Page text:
Is there evidence to support the efficacy of long-term opioids for chronic pain?
Evidence to support the efficacy of long-term opioids for chronic pain is extremely limited.
No randomized trial of opioids vs placebo has treated patients for more than six months, and most treated patients for fewer than six weeks.
In a Cochrane review, there were very limited data from uncontrolled studies (eg, studies of patients originally randomly assigned to receive opioids in a clinical trial and then followed after the trial ended) that some proportion of patients do continue opioids long-term and report continued pain relief, although significant proportions also discontinued owing to adverse effects or lack of efficacy.
Clearly, more long-term controlled studies are needed to understand efficacy of long-term opioids vs alternative therapies (placebo, no opioid, and nonopioid alternatives).
How does one avoid opioid-induced hyperalgesia increased sensitivity to pain?
Data estimate the prevalence and clinical impact of hyperalgesia in humans, or how to avoid it, are quite limited. In clinical practice, it can be very difficult to distinguish hyperalgesia from tolerance. Some evidence suggests that hyperalgesia occurs at relatively high doses of opioids, and should be relatively uncommon at doses below 120 mg morphine equivalents per day. Some research suggests that blocking NMDA receptors (with such agents as dextromethorphan, ketamine, or methadone) may help prevent hyperalgesia, but a lot more research would be needed before using such drugs for these purposes could be recommended, because these come with their own potential harms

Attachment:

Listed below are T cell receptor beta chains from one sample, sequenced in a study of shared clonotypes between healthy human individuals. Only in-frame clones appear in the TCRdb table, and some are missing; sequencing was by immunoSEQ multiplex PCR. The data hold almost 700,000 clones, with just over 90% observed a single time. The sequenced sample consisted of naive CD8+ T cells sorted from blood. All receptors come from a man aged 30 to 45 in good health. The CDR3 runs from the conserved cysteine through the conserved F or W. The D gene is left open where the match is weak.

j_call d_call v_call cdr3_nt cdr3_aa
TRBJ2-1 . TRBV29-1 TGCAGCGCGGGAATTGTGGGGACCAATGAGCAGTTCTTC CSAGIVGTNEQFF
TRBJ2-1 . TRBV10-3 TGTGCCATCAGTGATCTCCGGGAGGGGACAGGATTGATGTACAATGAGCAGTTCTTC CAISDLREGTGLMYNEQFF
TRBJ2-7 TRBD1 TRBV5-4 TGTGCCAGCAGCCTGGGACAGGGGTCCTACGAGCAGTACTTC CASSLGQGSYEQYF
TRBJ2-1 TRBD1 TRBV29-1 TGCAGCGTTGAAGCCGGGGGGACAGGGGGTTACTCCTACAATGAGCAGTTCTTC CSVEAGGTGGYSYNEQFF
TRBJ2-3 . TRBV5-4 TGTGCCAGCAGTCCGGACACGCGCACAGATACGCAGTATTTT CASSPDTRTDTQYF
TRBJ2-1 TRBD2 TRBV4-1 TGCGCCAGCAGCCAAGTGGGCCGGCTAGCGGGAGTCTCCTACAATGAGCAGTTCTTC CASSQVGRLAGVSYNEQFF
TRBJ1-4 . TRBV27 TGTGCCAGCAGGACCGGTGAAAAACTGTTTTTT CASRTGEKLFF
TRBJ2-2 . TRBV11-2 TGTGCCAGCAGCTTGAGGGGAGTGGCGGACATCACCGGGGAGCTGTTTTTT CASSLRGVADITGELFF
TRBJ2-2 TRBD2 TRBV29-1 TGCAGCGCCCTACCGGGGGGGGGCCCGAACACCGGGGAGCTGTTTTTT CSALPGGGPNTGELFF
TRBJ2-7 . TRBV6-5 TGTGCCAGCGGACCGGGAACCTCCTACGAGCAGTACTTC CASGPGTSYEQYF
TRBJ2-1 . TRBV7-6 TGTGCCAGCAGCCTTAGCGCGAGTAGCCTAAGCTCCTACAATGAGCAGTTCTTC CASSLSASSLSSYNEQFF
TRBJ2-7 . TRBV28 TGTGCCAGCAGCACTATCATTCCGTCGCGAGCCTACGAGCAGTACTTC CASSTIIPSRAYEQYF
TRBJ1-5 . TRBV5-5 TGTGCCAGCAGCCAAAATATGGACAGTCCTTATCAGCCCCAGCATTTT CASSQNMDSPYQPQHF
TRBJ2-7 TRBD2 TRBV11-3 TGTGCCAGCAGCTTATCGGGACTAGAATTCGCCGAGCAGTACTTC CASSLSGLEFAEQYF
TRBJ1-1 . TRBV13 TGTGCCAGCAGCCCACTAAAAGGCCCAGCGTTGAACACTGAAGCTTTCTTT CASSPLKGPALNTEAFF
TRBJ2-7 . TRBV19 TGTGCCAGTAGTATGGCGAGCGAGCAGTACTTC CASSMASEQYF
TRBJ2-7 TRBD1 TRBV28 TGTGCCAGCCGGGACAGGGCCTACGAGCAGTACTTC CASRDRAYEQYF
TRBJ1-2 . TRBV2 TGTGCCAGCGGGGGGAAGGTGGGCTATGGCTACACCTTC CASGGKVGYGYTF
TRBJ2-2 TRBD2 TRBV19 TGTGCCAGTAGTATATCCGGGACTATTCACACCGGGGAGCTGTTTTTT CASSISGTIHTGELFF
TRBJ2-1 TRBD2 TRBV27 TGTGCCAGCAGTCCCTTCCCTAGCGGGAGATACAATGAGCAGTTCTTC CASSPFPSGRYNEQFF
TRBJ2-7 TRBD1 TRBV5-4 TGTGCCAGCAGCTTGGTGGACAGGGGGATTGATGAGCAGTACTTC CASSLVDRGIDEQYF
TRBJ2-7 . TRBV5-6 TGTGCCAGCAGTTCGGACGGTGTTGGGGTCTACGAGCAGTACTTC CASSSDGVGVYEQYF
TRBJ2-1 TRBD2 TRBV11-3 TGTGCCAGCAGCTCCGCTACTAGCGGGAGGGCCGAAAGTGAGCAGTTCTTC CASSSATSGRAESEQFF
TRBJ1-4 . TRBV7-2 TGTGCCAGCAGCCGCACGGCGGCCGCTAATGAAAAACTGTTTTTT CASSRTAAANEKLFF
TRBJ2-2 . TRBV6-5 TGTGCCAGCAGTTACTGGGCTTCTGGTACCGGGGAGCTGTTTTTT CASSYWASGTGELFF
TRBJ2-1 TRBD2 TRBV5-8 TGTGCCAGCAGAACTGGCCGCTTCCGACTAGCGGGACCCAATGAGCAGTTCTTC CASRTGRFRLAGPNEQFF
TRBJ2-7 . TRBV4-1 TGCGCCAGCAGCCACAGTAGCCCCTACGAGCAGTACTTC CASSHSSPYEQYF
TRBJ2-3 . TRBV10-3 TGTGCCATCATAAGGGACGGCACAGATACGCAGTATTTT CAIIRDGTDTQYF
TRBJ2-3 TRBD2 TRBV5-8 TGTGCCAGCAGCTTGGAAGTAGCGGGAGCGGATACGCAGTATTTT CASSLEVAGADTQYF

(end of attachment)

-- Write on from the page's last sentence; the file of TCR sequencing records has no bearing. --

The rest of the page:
By the way for an other hand controlled studies, by their design, ignore an individual’s response. This is an important omission if we want to know how often an individual does well on opioid therapy for one, two, or more years and how often an individual does not. We need to design a more clinically relevant approach to studying this important matter.